Twins 6, Tigers 1: The Twins scored four runs in the fourth and were never challenged. Kohl Stewart didn’t start — the Twins used an opened — but he took over and worked through the seventh allowing only an unearned run on three hits.

Marlins 8, Nationals 5: Washington led 4-0 after three but blew that lead with Miami’s go-ahead run scoring on a balk of all things. Washington would tie it up again but then Lewis Brinson hit a tiebreaking RBI single in the seventh. Starlin Castro had a homer and three RBI for the Fish.

Rays 3, Rangers 0: Tyler Glasnow pitched six shutout innings allowing only two hits — both infield singles — and Adam KolarekJose Alvarado and Sergio Romo each tossed a scoreless inning to complete the combined two-hitter. They were backed by Ji-Man Choi‘s homer and an RBI single. The Rays have been on absolute fire for a month.

Cubs 5, Diamondbacks 1: Kyle Hendricks took a shutout into the ninth inning but gave up a homer to A.J. Pollock and that was that. That was still an easy win, though, as two-run homers from Javy Baez and Kris Bryant gave the Cubs a comfy margin by then.

Giants 4, Padres 2:  Brandon Crawford and Evan Longoria homered and Andrew Suarez pitched into the eighth allowing two runs on four hits. The Padres lost their 91st game, which was how many they lost last year. They lost 94 the year before. A lot of Padres fans will, quite correctly, note that A.J. Preller has built a nice farm system and that it’s still a rebuild in progress, but at some point the Padres need to give fans who don’t follow minor league system rankings and who don’t bone up on their prospects lists each spring a reason to care.

Phillies select active duty Navy aviator in MLB Rule 5 draft

philadelphia phillies
Al Bello/Getty Images

SAN DIEGO — The Philadelphia Phillies took U.S. Navy aviator Noah Song in the Rule 5 draft Wednesday, hoping the former top pitching prospect can still be effective once he completes his military service.

There is no definitive date on when the 25-year-old Song might be able to join the Phillies.

Song was picked from the Boston Red Sox system in the draft for unprotected minor league players. Philadelphia put him on the military list while he continues his active duty and he won’t count on the 40-man roster, the pool from which major league teams can select players for the 26-man active roster.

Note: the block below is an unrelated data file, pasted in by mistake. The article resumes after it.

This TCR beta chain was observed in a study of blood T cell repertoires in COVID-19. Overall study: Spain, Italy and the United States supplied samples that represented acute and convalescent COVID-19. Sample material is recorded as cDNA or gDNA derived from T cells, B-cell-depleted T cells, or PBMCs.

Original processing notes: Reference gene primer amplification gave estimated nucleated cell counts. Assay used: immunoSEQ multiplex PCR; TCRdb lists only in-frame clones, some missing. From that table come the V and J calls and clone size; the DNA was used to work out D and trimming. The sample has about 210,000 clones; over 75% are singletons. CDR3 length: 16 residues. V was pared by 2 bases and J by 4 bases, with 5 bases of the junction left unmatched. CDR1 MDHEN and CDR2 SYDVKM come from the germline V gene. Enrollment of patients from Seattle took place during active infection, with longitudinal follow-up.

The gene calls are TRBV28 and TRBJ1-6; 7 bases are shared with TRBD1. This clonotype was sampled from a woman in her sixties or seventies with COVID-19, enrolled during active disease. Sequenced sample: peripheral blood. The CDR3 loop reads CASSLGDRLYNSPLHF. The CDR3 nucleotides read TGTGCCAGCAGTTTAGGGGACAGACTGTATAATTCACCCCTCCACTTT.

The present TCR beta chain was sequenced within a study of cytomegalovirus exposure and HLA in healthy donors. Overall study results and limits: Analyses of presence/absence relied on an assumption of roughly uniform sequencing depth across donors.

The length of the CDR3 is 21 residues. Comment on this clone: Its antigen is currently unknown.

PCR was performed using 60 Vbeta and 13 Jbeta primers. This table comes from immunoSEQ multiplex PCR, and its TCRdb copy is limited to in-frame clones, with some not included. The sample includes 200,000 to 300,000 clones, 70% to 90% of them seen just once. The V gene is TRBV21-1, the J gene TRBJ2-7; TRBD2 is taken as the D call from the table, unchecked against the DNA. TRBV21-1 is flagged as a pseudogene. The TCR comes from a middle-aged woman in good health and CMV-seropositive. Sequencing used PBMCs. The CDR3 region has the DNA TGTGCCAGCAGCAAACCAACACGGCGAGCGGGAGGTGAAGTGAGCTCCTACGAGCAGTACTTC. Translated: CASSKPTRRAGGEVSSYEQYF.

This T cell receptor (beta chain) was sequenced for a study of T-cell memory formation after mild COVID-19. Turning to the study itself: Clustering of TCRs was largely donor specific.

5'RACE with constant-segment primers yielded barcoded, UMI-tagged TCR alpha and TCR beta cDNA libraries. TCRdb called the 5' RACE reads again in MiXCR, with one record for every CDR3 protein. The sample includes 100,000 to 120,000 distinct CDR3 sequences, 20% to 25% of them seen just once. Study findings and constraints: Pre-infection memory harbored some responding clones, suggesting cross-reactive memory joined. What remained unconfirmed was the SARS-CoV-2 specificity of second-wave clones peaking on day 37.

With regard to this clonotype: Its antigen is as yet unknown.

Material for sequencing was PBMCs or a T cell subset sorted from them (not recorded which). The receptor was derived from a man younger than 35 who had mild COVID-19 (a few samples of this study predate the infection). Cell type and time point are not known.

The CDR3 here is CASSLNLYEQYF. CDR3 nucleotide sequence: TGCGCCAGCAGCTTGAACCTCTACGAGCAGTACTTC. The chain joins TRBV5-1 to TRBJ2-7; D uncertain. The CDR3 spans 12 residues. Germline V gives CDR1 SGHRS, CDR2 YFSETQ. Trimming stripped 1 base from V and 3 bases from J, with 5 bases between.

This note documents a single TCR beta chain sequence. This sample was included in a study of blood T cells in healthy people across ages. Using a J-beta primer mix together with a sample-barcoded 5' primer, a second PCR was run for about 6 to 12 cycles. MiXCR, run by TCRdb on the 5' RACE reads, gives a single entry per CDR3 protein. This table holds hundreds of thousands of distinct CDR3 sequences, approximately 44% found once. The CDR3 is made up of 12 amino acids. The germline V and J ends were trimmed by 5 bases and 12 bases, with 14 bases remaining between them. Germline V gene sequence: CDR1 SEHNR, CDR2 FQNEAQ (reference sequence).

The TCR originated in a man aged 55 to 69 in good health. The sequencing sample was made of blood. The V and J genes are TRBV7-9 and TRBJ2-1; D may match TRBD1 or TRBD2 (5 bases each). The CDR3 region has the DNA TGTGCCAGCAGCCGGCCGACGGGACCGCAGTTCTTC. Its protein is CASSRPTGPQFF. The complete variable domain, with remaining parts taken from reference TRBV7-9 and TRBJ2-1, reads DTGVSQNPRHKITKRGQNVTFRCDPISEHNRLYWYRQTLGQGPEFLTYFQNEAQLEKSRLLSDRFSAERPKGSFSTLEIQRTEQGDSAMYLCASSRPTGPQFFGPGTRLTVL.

Song impressed in his only pro season, making seven starts for Boston’s Class A Lowell affiliate in 2019, with a 1.06 ERA and 19 strikeouts in 17 innings. With a fastball clocked in the upper 90s mph, the right-hander dominated that year as a senior at the U.S. Naval Academy, going 11-1 with a 1.44 ERA and 161 strikeouts in 94 innings.

The Red Sox drafted Song in the fourth round – he likely would’ve gone much higher, but his impending military service caused teams to back off.

In November 2019, Defense Secretary Mark Esper signed a memo clearing the way for athletes at the nation’s military academies to delay their service commitments and play pro sports after graduation. Song’s request to have those new rules retroactively applied to his case was denied.

Song began school as a flight officer in the summer of 2020 and finished that phase last April. He started additional aviation training in May.

Song was among the 15 players, including three Boston pitchers, taken in the big league phase of the Rule 5 draft, which wasn’t held last year because of the MLB lockout.

Washington took righty Thad Ward from Boston’s Triple-A roster with the first pick. Baltimore took Red Sox minor league pitcher Andrew Politi with the ninth choice and the Phillies chose Song with the 11th selection.

Teams pay $100,000 to take players in the major league portion of the Rule 5 draft. The players must stay on the big league roster next season or go on waivers and, if unclaimed, be offered back to their original organization for $50,000.